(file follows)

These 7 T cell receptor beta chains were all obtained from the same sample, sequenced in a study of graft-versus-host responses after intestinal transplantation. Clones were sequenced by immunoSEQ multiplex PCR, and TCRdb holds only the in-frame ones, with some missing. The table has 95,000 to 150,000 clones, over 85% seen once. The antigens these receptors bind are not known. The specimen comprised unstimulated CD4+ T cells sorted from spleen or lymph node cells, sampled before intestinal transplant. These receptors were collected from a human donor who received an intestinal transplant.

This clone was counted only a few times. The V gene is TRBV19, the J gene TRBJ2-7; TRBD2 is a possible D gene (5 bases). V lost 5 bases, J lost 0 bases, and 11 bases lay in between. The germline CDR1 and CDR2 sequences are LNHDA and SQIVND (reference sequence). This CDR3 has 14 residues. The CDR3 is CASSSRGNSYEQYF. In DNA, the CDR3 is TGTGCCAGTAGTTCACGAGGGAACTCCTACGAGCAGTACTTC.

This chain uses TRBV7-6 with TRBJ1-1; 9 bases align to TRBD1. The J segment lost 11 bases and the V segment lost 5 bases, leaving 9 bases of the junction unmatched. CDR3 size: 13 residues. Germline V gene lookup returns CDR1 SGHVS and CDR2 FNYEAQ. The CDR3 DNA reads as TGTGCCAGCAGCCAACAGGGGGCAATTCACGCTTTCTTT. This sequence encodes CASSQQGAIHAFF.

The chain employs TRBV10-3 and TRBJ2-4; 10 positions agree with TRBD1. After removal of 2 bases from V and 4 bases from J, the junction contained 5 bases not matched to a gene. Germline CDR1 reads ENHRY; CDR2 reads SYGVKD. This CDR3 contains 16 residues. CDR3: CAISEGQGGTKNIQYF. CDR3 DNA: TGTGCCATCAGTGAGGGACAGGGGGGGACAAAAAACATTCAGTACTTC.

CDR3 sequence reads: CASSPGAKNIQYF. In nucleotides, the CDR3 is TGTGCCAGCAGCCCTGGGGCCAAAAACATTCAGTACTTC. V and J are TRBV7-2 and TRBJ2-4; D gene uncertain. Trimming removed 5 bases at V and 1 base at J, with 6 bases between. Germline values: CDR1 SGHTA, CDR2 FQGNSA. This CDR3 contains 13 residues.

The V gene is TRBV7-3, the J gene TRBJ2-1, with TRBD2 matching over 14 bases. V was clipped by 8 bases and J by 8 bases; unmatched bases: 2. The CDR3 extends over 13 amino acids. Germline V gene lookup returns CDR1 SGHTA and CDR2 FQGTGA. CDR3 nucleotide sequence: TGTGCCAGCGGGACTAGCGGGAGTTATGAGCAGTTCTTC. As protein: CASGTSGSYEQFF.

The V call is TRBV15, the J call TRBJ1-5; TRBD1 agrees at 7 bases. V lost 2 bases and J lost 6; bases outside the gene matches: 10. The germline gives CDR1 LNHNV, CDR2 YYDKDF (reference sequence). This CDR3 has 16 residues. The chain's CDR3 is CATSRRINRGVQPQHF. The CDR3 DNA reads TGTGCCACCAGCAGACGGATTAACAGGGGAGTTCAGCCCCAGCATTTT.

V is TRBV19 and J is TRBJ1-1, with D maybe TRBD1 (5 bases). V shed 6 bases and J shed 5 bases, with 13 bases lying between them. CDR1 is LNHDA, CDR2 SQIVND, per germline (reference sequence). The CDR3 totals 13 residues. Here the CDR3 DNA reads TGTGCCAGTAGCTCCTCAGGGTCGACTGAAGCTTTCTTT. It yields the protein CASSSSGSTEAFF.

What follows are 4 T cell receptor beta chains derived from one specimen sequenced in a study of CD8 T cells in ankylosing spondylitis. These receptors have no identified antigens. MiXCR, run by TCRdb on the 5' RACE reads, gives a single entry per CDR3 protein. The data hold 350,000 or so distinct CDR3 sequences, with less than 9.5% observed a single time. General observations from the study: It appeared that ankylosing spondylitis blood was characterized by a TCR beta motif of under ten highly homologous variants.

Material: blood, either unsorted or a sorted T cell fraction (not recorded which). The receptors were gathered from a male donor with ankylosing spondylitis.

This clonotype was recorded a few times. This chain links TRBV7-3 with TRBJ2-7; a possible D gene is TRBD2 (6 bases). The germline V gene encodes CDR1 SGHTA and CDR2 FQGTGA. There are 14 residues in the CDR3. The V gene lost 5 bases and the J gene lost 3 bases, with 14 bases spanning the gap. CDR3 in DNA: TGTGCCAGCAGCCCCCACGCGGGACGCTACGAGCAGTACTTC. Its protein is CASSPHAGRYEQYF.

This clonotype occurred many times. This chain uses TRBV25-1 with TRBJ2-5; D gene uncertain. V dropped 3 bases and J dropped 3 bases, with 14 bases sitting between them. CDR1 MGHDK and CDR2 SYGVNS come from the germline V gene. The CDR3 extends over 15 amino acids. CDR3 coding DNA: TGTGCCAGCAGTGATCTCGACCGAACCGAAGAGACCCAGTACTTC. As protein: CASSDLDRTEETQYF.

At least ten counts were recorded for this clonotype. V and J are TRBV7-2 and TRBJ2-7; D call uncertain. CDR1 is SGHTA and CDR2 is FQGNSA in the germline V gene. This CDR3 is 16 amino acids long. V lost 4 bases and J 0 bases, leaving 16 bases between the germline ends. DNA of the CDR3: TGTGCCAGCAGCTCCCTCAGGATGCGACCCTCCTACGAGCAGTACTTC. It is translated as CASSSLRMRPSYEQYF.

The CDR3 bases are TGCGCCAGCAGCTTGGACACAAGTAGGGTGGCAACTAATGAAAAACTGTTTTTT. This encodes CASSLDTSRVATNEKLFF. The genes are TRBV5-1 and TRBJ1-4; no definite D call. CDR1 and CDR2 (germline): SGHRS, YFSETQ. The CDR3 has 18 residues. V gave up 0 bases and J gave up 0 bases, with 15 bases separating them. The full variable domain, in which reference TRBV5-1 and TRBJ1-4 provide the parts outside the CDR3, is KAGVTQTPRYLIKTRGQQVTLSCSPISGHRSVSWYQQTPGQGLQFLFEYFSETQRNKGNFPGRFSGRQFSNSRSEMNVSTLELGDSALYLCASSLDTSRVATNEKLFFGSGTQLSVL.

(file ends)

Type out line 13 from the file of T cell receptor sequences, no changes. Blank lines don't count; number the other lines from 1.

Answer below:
At least ten counts were recorded for this clonotype. V and J are TRBV7-2 and TRBJ2-7; D call uncertain. CDR1 is SGHTA and CDR2 is FQGNSA in the germline V gene. This CDR3 is 16 amino acids long. V lost 4 bases and J 0 bases, leaving 16 bases between the germline ends. DNA of the CDR3: TGTGCCAGCAGCTCCCTCAGGATGCGACCCTCCTACGAGCAGTACTTC. It is translated as CASSSLRMRPSYEQYF.